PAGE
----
Efforts to cut post-trade FX costs gather pace

By:
Paul Golden
Published on:

Progress has been made towards lowering post-trade costs in FX markets, but it is clear no single initiative has the ability to effect notable change.

Various products and services designed to reduce post-trade costs have been introduced in recent years – most recently in September, when Bloomberg and Traiana announced a joint solution for FX options processing.

While transaction-cost-analysis software tools and best-execution reports provided by either brokers or exchange platforms have closed the gap on execution costs, the extent to which that differential can be eliminated depends on the availability of an independent mid-point or reference price, explains GreySpark Partners senior consultant Russell Dinnage.

"For buy-side firms trading spot FX and various FX derivatives, obtaining a reference price from a broker-dealer, a broker or a brokerage/exchange platform that buyers of the instruments largely trust as being independent and accurate is relatively straightforward because of the existence of large retail markets for the cash products," he says.

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Russell Dinnage,
GreySpark Partners

However, Dinnage suggests until there are stronger retail markets for asset classes containing products and instruments for which pricing remains inherently non-transparent, closing the gap on execution costs for the buy side will continue to be a process of avoiding worst execution as opposed to striving to achieve best execution.


Andy Woolmer, managing director of New Change FX, reckons the growth of direct market access and liquidity market-making solutions for passive clients will reduce post-trade costs.

"Switching to a prime-broker model with direct market access and built-in transaction cost analysis ensures all costs become transparent," he says.

"For example, a client might achieve a passive execution cost of minus $20 per million versus mid – essentially a win versus mid created by passive market-making technology; a direct market access cost of $20 per million; a clearing cost with the custodian of $20 per million; and a credit provision cost of $10 per million. This comes to substantially less than the bundled solution in which no costs are broken out."

Woolmer says recent developments in prime brokerage have pushed up costs, but also acknowledges that the requirement under Mifid II to achieve best execution will change this situation as asset managers will be obliged to ensure clients are getting the best possible rates throughout the trade cycle.

"Most passive FX clients currently have execution costs between $250 and over $1,000 per million traded, including non-transparent post-trade clearing costs," he adds.

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Jerry Norton, CGI

Jerry Norton, vice-president, financial services at CGI, suggests the market needs a more radical approach, such as moving to post-trade "utilities" supported by standard technology components.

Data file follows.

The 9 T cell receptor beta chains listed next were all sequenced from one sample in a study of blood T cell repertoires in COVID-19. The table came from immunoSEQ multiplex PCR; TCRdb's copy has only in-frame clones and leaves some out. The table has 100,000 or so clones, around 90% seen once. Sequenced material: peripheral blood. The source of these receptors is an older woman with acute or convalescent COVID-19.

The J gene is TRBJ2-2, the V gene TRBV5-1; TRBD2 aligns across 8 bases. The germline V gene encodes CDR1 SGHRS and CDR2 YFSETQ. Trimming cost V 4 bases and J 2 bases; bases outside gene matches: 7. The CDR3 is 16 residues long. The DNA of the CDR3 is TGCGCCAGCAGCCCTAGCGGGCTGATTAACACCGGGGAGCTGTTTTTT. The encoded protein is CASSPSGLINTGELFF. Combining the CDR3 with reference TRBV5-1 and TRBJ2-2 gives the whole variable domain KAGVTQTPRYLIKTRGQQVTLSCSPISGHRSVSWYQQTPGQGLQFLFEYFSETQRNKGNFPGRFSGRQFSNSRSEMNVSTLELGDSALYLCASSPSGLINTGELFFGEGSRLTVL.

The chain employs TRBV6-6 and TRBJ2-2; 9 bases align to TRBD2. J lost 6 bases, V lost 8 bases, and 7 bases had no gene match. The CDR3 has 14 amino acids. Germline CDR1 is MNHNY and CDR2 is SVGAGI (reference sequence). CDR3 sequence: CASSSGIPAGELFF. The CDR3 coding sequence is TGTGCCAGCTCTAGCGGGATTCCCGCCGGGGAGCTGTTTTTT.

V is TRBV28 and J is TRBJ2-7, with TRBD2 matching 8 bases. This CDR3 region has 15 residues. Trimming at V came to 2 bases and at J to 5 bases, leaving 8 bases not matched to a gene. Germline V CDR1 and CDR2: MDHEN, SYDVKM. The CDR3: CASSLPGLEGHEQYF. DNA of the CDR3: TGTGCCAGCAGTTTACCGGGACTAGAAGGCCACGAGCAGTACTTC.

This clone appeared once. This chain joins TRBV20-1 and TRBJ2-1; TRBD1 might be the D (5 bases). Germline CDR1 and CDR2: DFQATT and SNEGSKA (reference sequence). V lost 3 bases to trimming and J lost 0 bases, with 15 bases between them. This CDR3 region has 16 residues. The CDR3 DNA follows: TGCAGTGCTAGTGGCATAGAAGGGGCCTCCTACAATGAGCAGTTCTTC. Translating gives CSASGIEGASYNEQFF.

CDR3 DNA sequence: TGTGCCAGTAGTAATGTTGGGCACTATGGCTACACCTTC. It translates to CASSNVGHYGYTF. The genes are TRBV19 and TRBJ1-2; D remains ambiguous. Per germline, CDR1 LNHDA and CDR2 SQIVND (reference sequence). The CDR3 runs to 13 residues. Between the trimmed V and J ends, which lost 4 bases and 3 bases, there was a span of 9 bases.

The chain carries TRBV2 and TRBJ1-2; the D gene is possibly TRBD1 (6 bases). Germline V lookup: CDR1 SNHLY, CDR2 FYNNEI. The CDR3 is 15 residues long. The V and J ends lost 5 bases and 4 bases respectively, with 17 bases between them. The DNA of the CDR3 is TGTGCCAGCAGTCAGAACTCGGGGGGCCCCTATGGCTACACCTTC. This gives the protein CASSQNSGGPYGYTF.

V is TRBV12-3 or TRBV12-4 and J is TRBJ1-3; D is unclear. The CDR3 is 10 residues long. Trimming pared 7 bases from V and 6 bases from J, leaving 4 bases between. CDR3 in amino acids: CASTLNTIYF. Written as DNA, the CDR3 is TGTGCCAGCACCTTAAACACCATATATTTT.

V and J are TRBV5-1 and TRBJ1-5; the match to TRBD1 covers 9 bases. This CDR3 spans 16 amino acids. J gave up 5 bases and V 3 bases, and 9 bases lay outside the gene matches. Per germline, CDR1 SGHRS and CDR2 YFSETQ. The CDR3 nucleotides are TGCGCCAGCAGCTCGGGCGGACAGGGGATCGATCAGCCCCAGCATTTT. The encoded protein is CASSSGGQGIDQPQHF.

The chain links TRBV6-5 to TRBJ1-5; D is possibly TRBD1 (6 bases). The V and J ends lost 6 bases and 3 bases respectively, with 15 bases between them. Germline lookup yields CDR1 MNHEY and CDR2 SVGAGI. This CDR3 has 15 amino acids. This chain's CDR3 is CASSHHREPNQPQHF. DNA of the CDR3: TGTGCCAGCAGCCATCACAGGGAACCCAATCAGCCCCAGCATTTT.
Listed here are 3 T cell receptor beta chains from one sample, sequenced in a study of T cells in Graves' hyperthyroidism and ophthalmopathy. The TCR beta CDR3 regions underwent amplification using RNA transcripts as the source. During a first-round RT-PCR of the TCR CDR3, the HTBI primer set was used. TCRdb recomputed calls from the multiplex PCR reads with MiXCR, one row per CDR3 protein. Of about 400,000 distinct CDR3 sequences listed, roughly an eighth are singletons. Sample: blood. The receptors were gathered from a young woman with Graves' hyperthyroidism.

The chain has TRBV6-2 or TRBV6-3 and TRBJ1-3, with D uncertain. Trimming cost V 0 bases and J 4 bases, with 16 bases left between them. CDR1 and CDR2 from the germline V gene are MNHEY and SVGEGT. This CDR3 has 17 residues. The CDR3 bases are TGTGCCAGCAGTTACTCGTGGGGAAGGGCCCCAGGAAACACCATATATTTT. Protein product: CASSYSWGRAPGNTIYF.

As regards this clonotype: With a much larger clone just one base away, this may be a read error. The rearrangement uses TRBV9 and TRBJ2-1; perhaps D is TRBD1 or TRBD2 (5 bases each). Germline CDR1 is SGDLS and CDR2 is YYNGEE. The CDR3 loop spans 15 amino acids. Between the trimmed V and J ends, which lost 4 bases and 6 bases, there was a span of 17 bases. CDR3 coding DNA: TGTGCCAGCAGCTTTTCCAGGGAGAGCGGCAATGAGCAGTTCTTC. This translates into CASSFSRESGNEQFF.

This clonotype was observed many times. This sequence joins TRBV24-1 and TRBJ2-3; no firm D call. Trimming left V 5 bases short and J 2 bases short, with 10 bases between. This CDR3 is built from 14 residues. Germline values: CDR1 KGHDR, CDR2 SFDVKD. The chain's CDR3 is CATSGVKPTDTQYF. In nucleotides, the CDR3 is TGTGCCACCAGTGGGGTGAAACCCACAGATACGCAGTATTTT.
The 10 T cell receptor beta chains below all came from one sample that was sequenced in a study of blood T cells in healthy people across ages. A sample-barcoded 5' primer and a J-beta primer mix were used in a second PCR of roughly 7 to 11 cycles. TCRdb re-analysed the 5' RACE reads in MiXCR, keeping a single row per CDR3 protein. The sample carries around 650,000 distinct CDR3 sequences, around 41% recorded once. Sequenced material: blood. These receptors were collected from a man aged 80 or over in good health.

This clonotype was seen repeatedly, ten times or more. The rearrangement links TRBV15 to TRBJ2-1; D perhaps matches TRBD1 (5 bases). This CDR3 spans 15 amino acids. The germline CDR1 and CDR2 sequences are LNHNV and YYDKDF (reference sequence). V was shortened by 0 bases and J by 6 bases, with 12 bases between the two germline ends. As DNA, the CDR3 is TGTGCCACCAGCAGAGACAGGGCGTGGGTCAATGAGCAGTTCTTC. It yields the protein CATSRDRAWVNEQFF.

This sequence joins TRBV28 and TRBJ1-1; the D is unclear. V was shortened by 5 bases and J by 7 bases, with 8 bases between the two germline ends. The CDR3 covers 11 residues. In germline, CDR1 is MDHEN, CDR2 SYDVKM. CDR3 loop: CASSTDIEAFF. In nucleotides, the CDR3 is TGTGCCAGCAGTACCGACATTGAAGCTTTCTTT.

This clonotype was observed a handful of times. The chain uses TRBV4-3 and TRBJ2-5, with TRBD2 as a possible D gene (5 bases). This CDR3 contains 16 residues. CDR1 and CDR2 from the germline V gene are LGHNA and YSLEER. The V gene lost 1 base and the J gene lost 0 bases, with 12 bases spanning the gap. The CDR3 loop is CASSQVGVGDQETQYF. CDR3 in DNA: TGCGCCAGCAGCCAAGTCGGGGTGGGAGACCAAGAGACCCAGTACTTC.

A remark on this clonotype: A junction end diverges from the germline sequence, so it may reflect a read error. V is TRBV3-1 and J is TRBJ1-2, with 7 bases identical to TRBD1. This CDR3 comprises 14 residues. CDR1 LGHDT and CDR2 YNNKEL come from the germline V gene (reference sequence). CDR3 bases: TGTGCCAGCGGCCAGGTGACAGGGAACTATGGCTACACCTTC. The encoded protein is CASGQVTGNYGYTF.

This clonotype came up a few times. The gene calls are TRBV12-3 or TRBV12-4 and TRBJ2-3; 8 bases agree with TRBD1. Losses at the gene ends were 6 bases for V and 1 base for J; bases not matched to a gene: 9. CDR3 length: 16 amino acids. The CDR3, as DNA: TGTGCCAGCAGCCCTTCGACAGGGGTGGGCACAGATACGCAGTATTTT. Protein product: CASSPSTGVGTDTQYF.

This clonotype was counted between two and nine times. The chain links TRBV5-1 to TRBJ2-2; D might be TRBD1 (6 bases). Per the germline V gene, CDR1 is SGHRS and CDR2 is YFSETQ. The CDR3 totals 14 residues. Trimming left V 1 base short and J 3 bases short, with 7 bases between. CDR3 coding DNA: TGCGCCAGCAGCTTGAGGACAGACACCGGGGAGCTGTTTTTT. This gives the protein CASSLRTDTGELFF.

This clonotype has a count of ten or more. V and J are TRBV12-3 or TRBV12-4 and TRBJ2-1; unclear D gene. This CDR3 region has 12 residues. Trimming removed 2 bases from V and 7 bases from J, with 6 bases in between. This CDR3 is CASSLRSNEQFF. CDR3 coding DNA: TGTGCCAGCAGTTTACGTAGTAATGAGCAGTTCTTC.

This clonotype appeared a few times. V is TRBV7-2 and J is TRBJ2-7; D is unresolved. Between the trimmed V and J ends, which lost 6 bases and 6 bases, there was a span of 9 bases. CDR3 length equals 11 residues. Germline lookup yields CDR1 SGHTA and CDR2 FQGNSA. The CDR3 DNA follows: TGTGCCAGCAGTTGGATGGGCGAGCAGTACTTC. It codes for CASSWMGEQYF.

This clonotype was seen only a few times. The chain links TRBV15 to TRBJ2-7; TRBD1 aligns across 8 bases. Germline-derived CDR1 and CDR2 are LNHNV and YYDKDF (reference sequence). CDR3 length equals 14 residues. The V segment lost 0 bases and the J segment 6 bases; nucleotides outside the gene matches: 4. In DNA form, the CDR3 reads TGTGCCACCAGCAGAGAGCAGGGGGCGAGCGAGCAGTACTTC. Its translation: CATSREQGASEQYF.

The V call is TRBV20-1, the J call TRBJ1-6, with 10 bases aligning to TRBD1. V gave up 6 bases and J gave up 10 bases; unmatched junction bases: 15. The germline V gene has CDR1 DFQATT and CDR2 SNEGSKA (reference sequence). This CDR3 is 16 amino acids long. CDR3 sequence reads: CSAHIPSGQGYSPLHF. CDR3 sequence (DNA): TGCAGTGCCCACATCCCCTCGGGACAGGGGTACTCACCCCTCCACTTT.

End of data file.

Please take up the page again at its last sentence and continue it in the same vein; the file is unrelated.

He says this approach could reduce costs by more than 30% and weight charges for manual or exception trades to encourage good behaviour in the form of submission of clean trades which can go straight through.

In November, Peter Randall, COO of permissioned-ledger system developer SETL told Euromoney his company plans to use blockchain technology for post-trade payments and settlements.

"Risk analysis and processing steps are also a challenge," continues Norton. "The radical move here might be to use blockchain, which could link the settlement with the payment and create a payments-versus-payment or a delivery-versus-payment model offering the prospect of a real step-change in cost."

According to Jill Sigelbaum, global head of FX at Traiana, one of the reasons why post trade is expensive in FX is that there are too many providers, each specializing in a single client sector and some linked to facilitating execution.

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Jill Sigelbaum, Traiana

"Each solution addresses the requirements of one workflow or set of functionality, rather than one provider supporting all client sectors," she says.

Sigelbaum refers to Traiana’s NetLink as an example of a service that has substantially reduced execution costs, adding: "By not equating the individual trades with high processing costs, it allows the banks to price aggressively and be profitable."

Dinnage observes that MahiFX is developing a solution that is capable of pricing a spot FX trade at the correct delta between the bid price and the mid-rate so counterparties can achieve the highest likelihood of execution without crossing the spread.

"Herein, the necessity of provisioning post-trade services as part of the package of PaaS [platform as a service] products is largely negated by the fact that the solutions are designed to ensure the best possible level of execution in the pre- or real-time phase of trading as opposed to proving after the fact that barriers to best execution such as last look or general levels of natural price slippage were avoided," he concludes.